James McNair Cooks Southeast Asian - My favorite in this one so far is a Thai stuffed Eggplant dish. Usually for inspiration...these recipes are complex and require many ingredients, so simplification without losing the taste, is the goal here.

Yes, one of our cupboards is dedicated to cookbooks, magazines with gr8 recipes, and cutouts i've collected or printed off the Internet. I am in the process of reorganizing this...:)

6. Cooking Sites - When i need inspiration cooking-wise, i usually turn to:

  1. Martha Stewart's Everyday Food

  2. Better Homes & Garden's Recipes

  3. All Recipes

  4. Delicious Living

Some favorite cooking blogs:

  1. Delightfully Gluten Free - my sister-in-law's sister in law, Cassandra's brain child of a blog :)

  2. Smitten Kitchen - some delicious food adventures

  3. Gluten Free Girl - even has her own cookbook on Amazon

  4. Lee Lou Ann - just darn inspiring

7. Our One Day Kitchen -

Just pulling ideas together, but Carl and I both love this kitchen, or at least most of see more photos and why we're so in love with the Yestertec designed kitchen click here.

8. Current Cooking Goals - Some of my latest desires are to improve/learn more about:

  1. wheat free bread making

  2. more food storage in my daily ingredients

  3. homemade pesto

  4. homemade granola

  5. homemade almond butter

  6. grinding my own grains

  7. wheat free cookies that stay together :) (been working on this one forever)

So if for some reason, you're still with me...i'm not going to tag anyone in particular. If you'd like to participate here are the rules that i pretty much broke (sorry, not too good at following recipes or rules):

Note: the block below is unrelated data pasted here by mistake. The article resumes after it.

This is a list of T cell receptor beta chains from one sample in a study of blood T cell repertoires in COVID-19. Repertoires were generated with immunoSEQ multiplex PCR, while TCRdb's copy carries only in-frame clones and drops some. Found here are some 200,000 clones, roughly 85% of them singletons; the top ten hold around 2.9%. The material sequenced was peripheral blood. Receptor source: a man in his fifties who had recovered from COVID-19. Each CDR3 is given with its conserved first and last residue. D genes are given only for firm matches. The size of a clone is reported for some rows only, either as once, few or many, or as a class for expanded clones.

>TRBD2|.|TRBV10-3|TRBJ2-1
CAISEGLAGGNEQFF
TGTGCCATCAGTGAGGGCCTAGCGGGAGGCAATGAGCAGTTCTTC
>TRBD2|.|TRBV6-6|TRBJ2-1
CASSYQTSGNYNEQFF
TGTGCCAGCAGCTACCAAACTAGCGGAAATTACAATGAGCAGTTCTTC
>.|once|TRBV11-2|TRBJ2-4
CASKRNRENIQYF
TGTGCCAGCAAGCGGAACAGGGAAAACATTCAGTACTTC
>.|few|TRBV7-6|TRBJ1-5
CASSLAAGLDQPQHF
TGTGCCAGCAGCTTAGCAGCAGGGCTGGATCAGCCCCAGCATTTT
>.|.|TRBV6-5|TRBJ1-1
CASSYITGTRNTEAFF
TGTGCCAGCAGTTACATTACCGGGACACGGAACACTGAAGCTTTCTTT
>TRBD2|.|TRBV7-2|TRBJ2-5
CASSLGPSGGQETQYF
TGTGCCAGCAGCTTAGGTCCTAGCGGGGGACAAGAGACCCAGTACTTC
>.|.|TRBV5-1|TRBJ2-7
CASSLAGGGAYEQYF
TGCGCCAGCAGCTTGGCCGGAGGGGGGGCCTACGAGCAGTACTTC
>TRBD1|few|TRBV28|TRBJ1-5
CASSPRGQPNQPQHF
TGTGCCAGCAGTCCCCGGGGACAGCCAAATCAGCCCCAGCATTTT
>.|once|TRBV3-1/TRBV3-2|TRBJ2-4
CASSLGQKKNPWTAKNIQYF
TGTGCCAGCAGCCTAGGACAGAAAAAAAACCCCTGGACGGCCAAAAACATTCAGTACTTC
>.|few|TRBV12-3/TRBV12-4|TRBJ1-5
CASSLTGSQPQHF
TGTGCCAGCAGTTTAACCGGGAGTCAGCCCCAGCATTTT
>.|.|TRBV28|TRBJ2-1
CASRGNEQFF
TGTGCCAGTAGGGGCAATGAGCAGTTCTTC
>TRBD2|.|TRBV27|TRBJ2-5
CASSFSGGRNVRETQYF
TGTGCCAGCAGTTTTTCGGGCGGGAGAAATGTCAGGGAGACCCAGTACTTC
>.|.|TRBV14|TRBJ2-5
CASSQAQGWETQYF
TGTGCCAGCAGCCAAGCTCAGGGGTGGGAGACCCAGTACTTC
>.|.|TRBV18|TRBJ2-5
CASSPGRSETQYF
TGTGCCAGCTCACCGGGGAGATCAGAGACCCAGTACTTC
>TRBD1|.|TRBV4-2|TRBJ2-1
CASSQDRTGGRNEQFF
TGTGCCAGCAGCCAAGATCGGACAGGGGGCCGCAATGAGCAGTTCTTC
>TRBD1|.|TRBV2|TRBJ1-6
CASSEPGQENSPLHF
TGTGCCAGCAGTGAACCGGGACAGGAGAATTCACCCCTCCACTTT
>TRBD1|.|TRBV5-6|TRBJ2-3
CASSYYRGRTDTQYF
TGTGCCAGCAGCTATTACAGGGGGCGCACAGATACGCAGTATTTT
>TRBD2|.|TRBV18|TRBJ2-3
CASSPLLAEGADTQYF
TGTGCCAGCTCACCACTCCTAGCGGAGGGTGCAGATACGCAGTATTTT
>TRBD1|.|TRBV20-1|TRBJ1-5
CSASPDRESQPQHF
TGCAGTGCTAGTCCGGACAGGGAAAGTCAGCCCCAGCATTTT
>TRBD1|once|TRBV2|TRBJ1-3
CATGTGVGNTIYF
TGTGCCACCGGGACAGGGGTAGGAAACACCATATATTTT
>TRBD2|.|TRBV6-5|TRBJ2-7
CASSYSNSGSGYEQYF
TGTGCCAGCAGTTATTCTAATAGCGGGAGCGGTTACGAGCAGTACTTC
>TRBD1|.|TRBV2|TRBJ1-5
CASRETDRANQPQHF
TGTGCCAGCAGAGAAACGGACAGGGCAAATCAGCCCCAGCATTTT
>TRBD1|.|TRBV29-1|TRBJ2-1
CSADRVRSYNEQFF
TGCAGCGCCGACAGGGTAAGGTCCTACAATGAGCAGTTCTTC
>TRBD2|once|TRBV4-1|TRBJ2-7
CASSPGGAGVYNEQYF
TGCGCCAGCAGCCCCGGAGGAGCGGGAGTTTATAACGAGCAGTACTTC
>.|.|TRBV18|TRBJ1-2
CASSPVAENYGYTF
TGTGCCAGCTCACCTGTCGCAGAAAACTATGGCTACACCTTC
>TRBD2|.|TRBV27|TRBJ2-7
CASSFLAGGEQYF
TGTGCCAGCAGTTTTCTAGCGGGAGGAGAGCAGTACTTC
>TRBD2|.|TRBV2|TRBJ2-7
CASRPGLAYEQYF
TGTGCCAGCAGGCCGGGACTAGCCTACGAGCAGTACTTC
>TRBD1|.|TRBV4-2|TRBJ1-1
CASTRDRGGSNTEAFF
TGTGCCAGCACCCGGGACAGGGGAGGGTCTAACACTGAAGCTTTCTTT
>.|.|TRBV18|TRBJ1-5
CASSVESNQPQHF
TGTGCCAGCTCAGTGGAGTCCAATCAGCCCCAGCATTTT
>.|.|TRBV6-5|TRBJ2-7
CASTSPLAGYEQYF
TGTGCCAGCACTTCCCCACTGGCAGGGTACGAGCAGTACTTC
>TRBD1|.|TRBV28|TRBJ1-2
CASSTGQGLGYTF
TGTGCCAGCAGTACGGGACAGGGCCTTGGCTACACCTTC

The Rules: 1. Each player starts with 8 random facts/habits about themselves.2. People that are tagged write a blog post about their own 8 random things and post these rules.3. At the end of your post tag 8 people and include their names. Don't forget to leave them a comment on their blog to tell them they've been tagged, and to comment back and read your blog for the whole story.

My rules: write on 8 things about you if you want: fashion, laundry secrets, why you think the Lakers should win/lose the championship, guilty pleasures,...whatever!

Sunday, June 1, 2008

Basil Pesto

One of my favorite things to cook with is Pesto! I use it to spice up pasta, and our daily lunch menu, whether it is quesadillas or a grilled cheese sandwiches...pesto makes everything better :). One of my latest cooking goals is to learn to make and cook with more homemade pesto.

The photo shows a basic basil pesto from cooking blog, Salt and Pepper. Here is the recipe:
Young basil leaves - 1 cup packed.
Garlic- 2 cloves
Pine nuts - 2 tbsp
Parmesan cheese freshly grated- 1/4 cup
Good quality extra virgin olive oil- 2 tbsp

For mincing, you will need a sharp mezzaluna, but I replaced it with a
crinkle cutter.

There is only one step. Mince till you get a fine mince of the ingredients. Heidi recommends starting with the garlic and 1/3 rd basil. Keep adding the ingredients in parts till everything is minced. Start with garlic, then basil, followed by pine nuts and cheese.
Once mincing is done, transfer the pesto into a bowl and add the olive oil.
At this point I kept it in the refrigerator.
For a very similar recipe that i found in a new favorite resource, The Herb Bible, by Jennie Harding:
scant 3/4 c fresh basil leaves, bruised
3 garlic cloves, crushed
6 tbs extra virgin olive oil
1/4 c grated fresh Parmesan cheese
1 tbs pine nuts